Cohort study of structured reporting compared with conventional dictation

Annette J. Johnson, Michael Y.M. Chen, J. Shannon Swan, Kimberly E. Applegate, Benjamin Littenberg

Research output: Contribution to journalArticlepeer-review

110 Scopus citations


Purpose: To determine if radiology residents who used a structured reporting system (SRS) produced higher quality reports than residents who used conventional free-text dictation to report cranial magnetic resonance (MR) imaging in patients suspected of having a stroke. Materials and Methods: The study was approved by an institutional review board and was HIPAA compliant; informed consent was obtained. This study included residents, with 16 in the control group and 18 in the intervention group. For phase 1, each subject reviewed the same set of 25 brain MR imaging cases and dictated the cases by using free-text conventional dictation. For phase 2, 4 months later, the control group repeated the same process, whereas the intervention group reread the sameMR imaging cases by using SRS to create reports. Resident-generated reports were graded for accuracy and completeness by a neuroradiologist on the basis of consensus interpretations and criterion standard diagnoses as established with at least 6 months of clinical follow-up, imaging follow-up, and/or histologic examination where appropriate. Accuracy and completeness scores were analyzed by using aWilcoxon signed rank test for paired data and a Mann-Whitney U test for nonpaired data. Intervention group residents were surveyed regarding their opinions of SRS. Results: For phase 1 reports, no significant difference in accuracy or completeness scores between control and intervention groups was found. Decreases in accuracy (91.5 to 88.7) and completeness (68.7 to 54.3) scores for phase 2 compared with phase 1 for the intervention group were found; increases in accuracy (91.4 to 92.4) and completeness (67.8 to 71.7) scores for phase 2 compared with phase 1 for the control group were found (all P values < .001). The most common complaints were that the SRS was overly constraining with regard to report content and was time-consuming to use. Conclusion: While there are many potential benefits of structuring radiology reports, such changes cannot be assumed to improve report accuracy or completeness. Any SRS should be tested for effect on intrinsic report quality.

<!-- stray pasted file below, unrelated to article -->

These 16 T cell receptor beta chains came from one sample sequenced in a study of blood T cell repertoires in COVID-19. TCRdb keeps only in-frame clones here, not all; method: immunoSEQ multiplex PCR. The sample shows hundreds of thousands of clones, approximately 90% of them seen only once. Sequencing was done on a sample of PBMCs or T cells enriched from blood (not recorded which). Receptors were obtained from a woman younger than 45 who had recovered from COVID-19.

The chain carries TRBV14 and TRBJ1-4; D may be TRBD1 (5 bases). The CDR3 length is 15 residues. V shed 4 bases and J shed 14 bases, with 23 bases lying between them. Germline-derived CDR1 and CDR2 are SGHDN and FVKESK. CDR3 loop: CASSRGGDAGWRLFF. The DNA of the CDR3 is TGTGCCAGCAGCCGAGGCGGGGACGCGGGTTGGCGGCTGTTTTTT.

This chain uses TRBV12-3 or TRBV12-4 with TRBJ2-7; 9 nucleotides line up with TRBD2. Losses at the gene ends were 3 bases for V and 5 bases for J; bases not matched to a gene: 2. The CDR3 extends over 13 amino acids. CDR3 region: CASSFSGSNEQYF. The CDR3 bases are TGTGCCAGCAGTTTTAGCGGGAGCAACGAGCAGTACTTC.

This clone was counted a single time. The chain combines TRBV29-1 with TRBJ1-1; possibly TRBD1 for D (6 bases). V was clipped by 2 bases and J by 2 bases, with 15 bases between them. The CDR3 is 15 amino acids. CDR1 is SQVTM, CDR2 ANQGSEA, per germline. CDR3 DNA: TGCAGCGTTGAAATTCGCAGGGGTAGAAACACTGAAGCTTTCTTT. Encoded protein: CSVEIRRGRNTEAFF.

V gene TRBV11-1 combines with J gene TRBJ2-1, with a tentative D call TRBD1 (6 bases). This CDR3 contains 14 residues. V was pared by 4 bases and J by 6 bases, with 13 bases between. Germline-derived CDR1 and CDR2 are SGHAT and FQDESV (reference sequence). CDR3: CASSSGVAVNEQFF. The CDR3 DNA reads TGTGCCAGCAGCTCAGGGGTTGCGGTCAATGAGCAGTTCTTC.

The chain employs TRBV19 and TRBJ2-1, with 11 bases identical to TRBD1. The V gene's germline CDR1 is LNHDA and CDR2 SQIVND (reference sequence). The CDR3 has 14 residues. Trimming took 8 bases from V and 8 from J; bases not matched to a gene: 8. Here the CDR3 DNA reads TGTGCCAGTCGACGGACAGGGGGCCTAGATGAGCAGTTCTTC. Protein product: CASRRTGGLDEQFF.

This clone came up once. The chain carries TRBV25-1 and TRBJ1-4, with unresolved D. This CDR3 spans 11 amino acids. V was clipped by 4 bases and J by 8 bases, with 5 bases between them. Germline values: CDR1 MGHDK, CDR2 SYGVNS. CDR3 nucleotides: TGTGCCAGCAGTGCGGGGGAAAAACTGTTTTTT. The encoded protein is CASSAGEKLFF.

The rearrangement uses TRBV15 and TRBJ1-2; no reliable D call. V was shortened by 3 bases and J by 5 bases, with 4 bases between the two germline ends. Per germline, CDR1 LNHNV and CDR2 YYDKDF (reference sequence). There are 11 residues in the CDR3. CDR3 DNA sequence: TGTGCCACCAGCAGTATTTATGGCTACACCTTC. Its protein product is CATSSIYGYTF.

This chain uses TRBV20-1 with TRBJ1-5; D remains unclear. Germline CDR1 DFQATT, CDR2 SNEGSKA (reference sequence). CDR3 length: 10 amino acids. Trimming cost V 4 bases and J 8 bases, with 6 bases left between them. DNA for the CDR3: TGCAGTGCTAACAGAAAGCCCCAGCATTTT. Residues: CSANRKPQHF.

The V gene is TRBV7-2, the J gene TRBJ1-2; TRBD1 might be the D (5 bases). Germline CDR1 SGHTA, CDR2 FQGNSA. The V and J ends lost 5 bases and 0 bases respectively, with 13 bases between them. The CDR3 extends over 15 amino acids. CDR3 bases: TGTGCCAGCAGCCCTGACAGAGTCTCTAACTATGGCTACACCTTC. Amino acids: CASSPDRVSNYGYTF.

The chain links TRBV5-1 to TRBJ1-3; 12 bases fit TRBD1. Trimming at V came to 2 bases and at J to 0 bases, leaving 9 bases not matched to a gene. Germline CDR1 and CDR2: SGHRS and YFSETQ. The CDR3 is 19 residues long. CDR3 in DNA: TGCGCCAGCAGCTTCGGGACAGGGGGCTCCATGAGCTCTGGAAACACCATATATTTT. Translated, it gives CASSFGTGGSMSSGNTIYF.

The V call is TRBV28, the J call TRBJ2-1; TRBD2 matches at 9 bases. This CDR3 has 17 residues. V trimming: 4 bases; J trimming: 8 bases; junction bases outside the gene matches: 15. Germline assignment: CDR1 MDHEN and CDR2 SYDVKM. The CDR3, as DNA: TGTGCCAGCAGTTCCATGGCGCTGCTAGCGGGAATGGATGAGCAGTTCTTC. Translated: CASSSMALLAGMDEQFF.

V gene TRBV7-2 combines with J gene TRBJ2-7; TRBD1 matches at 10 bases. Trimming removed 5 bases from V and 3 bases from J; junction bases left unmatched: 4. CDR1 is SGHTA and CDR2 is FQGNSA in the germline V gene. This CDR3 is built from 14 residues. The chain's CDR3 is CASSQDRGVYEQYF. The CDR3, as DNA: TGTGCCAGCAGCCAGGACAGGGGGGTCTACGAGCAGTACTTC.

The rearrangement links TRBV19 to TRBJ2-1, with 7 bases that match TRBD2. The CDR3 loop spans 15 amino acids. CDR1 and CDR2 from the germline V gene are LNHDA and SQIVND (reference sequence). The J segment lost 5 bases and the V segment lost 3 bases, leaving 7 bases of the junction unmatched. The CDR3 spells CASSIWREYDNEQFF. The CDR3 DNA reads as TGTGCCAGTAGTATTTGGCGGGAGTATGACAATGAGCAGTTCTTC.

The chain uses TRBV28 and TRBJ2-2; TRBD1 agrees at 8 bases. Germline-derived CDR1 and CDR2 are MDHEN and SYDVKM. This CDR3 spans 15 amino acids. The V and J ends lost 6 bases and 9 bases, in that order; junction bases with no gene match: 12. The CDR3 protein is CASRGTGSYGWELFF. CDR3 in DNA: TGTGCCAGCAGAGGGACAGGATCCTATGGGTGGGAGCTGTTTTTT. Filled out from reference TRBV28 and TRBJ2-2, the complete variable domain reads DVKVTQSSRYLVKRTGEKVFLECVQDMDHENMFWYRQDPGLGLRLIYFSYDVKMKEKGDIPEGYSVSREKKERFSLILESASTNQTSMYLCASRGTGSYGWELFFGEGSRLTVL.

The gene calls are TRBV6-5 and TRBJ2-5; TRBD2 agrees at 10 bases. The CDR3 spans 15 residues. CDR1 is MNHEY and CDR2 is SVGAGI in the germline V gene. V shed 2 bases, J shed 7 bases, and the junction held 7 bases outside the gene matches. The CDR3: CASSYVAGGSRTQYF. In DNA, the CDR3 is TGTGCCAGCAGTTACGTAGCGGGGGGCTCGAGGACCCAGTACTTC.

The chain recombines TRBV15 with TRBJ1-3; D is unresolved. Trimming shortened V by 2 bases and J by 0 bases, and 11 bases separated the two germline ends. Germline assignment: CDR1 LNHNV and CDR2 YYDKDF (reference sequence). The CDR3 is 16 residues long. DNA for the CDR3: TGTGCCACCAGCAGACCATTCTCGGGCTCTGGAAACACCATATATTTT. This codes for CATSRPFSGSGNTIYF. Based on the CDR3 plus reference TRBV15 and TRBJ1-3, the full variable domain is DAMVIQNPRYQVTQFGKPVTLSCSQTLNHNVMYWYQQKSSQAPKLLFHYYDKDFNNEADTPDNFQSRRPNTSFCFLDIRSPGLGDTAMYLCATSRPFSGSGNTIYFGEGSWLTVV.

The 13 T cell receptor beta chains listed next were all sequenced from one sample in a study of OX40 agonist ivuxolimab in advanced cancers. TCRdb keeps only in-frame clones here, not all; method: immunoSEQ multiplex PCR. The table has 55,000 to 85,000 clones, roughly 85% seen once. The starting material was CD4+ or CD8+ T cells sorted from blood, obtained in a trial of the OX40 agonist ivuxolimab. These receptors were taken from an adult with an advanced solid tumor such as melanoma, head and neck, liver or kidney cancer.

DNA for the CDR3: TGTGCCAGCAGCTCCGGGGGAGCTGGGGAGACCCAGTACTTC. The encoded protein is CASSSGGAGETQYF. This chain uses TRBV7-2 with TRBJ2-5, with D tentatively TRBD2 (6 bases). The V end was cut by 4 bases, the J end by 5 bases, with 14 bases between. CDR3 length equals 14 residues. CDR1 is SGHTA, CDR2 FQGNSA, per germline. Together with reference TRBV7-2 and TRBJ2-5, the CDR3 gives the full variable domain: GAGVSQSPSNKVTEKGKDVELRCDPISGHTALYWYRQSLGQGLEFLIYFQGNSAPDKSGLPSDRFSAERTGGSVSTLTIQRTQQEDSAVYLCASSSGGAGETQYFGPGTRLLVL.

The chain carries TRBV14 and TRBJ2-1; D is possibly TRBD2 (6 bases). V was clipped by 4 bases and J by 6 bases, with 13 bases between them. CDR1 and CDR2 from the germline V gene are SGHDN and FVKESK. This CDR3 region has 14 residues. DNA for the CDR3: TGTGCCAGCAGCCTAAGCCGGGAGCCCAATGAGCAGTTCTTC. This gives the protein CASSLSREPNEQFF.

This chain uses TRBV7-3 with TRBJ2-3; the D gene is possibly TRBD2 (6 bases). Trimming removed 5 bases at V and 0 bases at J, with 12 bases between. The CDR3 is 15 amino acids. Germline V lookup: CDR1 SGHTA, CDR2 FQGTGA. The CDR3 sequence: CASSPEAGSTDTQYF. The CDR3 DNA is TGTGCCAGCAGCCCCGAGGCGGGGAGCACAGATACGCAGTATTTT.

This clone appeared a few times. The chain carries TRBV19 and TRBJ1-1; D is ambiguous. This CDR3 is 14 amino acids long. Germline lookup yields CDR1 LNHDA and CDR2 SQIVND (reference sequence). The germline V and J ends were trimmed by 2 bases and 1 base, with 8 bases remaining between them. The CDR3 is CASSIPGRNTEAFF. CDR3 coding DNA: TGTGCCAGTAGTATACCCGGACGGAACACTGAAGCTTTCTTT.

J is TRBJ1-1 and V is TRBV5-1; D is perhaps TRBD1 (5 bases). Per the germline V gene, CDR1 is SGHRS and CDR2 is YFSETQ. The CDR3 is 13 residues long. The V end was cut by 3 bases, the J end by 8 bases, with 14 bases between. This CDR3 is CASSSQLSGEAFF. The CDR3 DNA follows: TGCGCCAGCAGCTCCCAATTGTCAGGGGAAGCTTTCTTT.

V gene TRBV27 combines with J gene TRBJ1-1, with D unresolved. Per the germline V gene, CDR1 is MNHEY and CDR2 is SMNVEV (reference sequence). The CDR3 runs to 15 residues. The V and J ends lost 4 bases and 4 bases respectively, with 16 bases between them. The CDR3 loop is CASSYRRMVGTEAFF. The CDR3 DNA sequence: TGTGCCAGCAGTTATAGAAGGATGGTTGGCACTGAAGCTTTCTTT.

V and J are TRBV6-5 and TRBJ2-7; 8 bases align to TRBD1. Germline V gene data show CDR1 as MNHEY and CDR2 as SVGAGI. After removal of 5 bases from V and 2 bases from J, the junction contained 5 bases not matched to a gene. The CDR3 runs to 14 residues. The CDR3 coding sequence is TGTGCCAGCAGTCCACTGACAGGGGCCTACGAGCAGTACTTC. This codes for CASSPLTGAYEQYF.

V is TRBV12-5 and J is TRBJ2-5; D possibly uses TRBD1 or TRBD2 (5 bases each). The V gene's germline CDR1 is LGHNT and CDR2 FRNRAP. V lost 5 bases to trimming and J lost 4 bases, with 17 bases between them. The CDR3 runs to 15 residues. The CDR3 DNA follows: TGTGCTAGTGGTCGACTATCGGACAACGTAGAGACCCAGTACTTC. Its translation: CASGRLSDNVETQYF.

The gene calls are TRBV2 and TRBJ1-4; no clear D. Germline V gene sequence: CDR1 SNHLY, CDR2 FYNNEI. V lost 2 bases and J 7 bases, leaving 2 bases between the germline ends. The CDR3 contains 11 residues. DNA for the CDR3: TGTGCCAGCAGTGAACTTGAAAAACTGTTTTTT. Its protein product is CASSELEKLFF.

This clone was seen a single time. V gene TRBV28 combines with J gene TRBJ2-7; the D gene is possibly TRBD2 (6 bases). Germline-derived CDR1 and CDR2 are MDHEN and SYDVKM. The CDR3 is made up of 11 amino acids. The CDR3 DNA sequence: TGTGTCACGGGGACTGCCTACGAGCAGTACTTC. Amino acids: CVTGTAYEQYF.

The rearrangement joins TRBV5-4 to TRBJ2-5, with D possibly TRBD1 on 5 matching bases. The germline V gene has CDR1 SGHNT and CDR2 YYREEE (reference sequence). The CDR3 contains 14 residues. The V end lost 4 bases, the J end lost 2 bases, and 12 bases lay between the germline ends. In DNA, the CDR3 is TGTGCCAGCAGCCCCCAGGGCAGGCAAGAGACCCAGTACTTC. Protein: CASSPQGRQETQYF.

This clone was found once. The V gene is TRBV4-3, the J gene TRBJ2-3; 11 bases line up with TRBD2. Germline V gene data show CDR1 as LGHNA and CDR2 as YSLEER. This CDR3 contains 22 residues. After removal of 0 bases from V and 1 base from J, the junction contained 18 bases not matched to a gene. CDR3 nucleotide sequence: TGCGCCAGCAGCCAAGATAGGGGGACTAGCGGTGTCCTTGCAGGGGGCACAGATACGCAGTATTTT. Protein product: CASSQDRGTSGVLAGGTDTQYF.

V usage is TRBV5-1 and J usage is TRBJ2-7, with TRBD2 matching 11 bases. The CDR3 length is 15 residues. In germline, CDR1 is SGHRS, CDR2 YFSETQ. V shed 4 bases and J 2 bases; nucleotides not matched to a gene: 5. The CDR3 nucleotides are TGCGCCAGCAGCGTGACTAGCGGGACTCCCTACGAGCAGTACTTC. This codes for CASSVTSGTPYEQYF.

Original languageEnglish (US)
Pages (from-to)74-80
Number of pages7
Issue number1
StatePublished - Oct 2009
Externally publishedYes

ASJC Scopus subject areas

  • Radiology Nuclear Medicine and imaging


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